When the Black Keys released their debut album, ‘The Big Come Up,’ on May 14, 2002, it didn’t sound like one of rock’s next big things. It really didn’t sound much like the future of anything, with its bluesy garage stomp so heavily rooted in the past. It’s raw, it’s primitive, it’s low-fi and it’s part of the early-‘00s indie-rock landscape that was grasping for some relevance in a post-millennium age run by machines.

And in that way, ‘The Big Come Up’ remains a significant, but flawed, work. Recorded on a basic eight-track machine in drummer Patrick Carney’s basement in Akron, the album pretty much sounds like what it is: two guys banging away on their instruments in an attempt to make music like the veteran bluesmen they listened to. But they weren’t old-school black men from Mississippi; they were two white kids from the Midwest who masked their limitations with volume.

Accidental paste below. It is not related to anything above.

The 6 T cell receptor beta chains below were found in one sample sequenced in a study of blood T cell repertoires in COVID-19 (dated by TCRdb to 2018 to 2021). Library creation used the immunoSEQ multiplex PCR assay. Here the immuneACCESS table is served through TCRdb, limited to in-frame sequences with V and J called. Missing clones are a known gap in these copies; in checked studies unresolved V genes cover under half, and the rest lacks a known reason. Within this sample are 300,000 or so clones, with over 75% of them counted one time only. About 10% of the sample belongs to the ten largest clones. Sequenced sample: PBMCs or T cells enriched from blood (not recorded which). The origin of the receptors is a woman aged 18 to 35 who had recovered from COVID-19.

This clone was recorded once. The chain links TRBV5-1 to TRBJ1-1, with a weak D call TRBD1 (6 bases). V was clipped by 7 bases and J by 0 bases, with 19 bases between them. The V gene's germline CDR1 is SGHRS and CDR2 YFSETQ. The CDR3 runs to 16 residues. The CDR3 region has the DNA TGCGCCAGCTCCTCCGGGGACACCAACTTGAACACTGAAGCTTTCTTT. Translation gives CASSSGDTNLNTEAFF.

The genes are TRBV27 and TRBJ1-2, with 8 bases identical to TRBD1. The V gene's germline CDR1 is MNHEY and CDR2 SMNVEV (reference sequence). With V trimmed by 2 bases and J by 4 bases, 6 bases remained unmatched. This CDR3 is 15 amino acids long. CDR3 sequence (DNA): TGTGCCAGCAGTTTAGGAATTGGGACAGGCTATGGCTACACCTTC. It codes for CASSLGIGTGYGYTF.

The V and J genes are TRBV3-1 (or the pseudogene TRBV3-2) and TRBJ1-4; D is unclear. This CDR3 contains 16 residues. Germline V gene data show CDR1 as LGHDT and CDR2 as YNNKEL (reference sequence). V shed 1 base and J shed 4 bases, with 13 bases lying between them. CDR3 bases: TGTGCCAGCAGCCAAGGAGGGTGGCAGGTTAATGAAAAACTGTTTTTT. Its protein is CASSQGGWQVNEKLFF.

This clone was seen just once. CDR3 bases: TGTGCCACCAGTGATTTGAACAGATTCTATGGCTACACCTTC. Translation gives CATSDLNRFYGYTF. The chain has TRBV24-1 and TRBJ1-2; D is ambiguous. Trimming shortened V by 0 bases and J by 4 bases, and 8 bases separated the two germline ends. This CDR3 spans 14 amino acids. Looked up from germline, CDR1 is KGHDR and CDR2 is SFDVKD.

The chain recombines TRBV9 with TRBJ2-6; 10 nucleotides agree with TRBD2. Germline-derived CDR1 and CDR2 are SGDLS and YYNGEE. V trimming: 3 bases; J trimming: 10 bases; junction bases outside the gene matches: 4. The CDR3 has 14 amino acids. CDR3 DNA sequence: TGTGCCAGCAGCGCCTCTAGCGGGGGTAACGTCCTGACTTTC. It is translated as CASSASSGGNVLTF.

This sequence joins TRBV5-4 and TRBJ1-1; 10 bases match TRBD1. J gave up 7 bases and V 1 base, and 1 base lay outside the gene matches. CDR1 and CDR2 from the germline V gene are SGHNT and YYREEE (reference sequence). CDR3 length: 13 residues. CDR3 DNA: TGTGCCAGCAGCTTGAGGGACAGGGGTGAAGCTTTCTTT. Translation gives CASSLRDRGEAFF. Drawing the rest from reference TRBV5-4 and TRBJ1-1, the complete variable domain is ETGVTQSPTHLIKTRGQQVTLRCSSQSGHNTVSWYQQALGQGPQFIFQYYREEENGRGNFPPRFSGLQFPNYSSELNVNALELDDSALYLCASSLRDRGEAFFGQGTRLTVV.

‘The Big Come Up’ features originals penned by Carney and singer-guitarist Dan Auerbach along with covers of songs written by indie bluesmen R.L. Burnside and Junior Kimbrough, one Muddy Waters tune, the Beatles’ ‘She Said, She Said’ and a scorching take on the traditional ‘Leavin’ Trunk.’ And more often than not, they all fit within the LP’s overall scope, turning primal blues howls into garage-rock fuzzbox workouts.

The record’s stature has grown over the years with the Black Keys’ reputation. ‘The Big Come Up’ didn’t sell well upon its initial release, but it’s since approached the quarter-million mark. Auerbach and Carney would join the Fat Possum roster for 2003’s ‘Thickfreakness’ and finally wrangle their primitive impulses on 2004’s ‘Rubber Factory.’ You can still hear ‘The Big Come Up’’s roots in recent Keys albums like ‘Brothers’ and ‘El Camino.’ They’ll never shake the noise they made in Carney’s basement a decade or so ago. They probably don’t want to.

Listen to the Black Keys' 'The Big Come Up'

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